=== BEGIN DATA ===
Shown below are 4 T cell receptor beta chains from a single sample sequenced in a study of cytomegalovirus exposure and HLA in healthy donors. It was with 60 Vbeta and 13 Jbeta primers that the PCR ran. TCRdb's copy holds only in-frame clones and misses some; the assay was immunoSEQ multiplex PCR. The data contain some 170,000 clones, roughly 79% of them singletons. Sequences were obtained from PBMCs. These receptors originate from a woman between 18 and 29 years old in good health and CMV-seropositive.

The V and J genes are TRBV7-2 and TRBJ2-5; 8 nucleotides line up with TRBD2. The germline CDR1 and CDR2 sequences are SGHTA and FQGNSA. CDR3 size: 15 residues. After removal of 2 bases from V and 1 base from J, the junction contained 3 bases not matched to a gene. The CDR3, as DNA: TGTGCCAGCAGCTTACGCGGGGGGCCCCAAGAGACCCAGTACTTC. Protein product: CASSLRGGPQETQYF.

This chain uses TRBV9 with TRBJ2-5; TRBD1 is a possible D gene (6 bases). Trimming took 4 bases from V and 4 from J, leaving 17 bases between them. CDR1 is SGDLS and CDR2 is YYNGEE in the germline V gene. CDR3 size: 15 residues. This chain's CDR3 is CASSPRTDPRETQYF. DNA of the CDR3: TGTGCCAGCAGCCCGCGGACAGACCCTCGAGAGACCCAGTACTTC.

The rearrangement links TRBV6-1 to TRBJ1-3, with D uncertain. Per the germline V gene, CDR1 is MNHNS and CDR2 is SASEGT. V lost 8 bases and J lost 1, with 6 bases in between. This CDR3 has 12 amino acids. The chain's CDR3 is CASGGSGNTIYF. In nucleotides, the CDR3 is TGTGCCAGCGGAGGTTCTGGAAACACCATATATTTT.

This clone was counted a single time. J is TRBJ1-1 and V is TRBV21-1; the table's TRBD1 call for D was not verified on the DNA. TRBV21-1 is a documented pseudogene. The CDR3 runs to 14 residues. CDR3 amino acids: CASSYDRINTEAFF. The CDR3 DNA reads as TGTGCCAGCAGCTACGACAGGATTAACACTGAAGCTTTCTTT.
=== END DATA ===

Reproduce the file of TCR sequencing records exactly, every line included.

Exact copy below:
Shown below are 4 T cell receptor beta chains from a single sample sequenced in a study of cytomegalovirus exposure and HLA in healthy donors. It was with 60 Vbeta and 13 Jbeta primers that the PCR ran. TCRdb's copy holds only in-frame clones and misses some; the assay was immunoSEQ multiplex PCR. The data contain some 170,000 clones, roughly 79% of them singletons. Sequences were obtained from PBMCs. These receptors originate from a woman between 18 and 29 years old in good health and CMV-seropositive.

The V and J genes are TRBV7-2 and TRBJ2-5; 8 nucleotides line up with TRBD2. The germline CDR1 and CDR2 sequences are SGHTA and FQGNSA. CDR3 size: 15 residues. After removal of 2 bases from V and 1 base from J, the junction contained 3 bases not matched to a gene. The CDR3, as DNA: TGTGCCAGCAGCTTACGCGGGGGGCCCCAAGAGACCCAGTACTTC. Protein product: CASSLRGGPQETQYF.

This chain uses TRBV9 with TRBJ2-5; TRBD1 is a possible D gene (6 bases). Trimming took 4 bases from V and 4 from J, leaving 17 bases between them. CDR1 is SGDLS and CDR2 is YYNGEE in the germline V gene. CDR3 size: 15 residues. This chain's CDR3 is CASSPRTDPRETQYF. DNA of the CDR3: TGTGCCAGCAGCCCGCGGACAGACCCTCGAGAGACCCAGTACTTC.

The rearrangement links TRBV6-1 to TRBJ1-3, with D uncertain. Per the germline V gene, CDR1 is MNHNS and CDR2 is SASEGT. V lost 8 bases and J lost 1, with 6 bases in between. This CDR3 has 12 amino acids. The chain's CDR3 is CASGGSGNTIYF. In nucleotides, the CDR3 is TGTGCCAGCGGAGGTTCTGGAAACACCATATATTTT.

This clone was counted a single time. J is TRBJ1-1 and V is TRBV21-1; the table's TRBD1 call for D was not verified on the DNA. TRBV21-1 is a documented pseudogene. The CDR3 runs to 14 residues. CDR3 amino acids: CASSYDRINTEAFF. The CDR3 DNA reads as TGTGCCAGCAGCTACGACAGGATTAACACTGAAGCTTTCTTT.